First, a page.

“Blink Twice: Making Mistakes in Conservation”
Michele Marincola, Sherman Fairchild Chairman and Professor of Conservation, Conservation Center of the Institute of Fine Arts New York University
Thurs., May 13, 2010, 3:05-3:25 p.m.
Michele Marincola presented an interesting paper on why mistakes are made and how we may be able to reduce them in our practice. Mistakes fall into two general categories, mistakes of ignorance and mistakes of planning or performance.
Mistakes of ignorance are due to incomplete or false information. They are common to people learning new skills and in small or rapidly expanding knowledge systems.
Mistakes of planning or performance occur happen for many reasons. Complex problems are solved by using past experiences, these may not fit the situation at hand. When we are asking our brain to do many things at once, it is easy to forget critical steps. Too much information can cause confusion, more data does not necessarily mean better solutions. The key to good decisions is not knowledge but understanding.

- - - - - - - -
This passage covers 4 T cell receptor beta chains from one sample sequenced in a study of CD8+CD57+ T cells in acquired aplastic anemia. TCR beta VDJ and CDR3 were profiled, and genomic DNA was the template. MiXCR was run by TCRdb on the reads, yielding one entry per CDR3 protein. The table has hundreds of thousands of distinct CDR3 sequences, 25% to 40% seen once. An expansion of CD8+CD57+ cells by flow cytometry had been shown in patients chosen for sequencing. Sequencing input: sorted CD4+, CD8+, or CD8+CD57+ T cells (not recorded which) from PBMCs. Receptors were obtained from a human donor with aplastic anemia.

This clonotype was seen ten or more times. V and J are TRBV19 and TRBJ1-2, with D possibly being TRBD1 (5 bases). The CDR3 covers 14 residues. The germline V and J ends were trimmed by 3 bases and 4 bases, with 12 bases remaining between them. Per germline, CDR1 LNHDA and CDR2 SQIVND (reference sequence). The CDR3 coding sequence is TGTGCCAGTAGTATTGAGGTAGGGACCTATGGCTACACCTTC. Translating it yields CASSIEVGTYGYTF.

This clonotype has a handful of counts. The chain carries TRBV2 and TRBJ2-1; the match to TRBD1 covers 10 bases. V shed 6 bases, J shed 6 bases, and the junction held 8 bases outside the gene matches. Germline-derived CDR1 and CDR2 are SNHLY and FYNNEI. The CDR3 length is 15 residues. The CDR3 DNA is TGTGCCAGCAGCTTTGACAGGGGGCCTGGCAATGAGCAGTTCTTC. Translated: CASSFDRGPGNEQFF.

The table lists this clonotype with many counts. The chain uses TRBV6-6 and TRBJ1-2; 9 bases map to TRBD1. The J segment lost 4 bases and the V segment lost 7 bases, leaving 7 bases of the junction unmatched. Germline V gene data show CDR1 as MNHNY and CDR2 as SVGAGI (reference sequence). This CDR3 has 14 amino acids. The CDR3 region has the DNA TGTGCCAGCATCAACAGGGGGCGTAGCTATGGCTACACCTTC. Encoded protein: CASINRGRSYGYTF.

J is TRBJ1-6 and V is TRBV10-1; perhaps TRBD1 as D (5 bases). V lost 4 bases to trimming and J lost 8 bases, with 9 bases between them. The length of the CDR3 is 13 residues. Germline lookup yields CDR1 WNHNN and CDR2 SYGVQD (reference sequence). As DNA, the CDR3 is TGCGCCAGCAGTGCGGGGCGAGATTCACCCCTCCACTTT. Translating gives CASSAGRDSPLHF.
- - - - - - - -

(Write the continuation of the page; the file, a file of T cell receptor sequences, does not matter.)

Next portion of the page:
Marincola broke down prevention strategies into two categories, institutional solutions and individual solutions. From the institutional standpoint she urges us to admit our mistakes, share information openly, reward staff when they admit errors rather than punishing them, and refrain from finger pointing. Individuals can share case studies of errors, be aware of your thought processes, build in pause points when you can review your work, use your intuition wisely, create and use checklists, collaborate, and give and ask for feedback.
Filed under: AIC |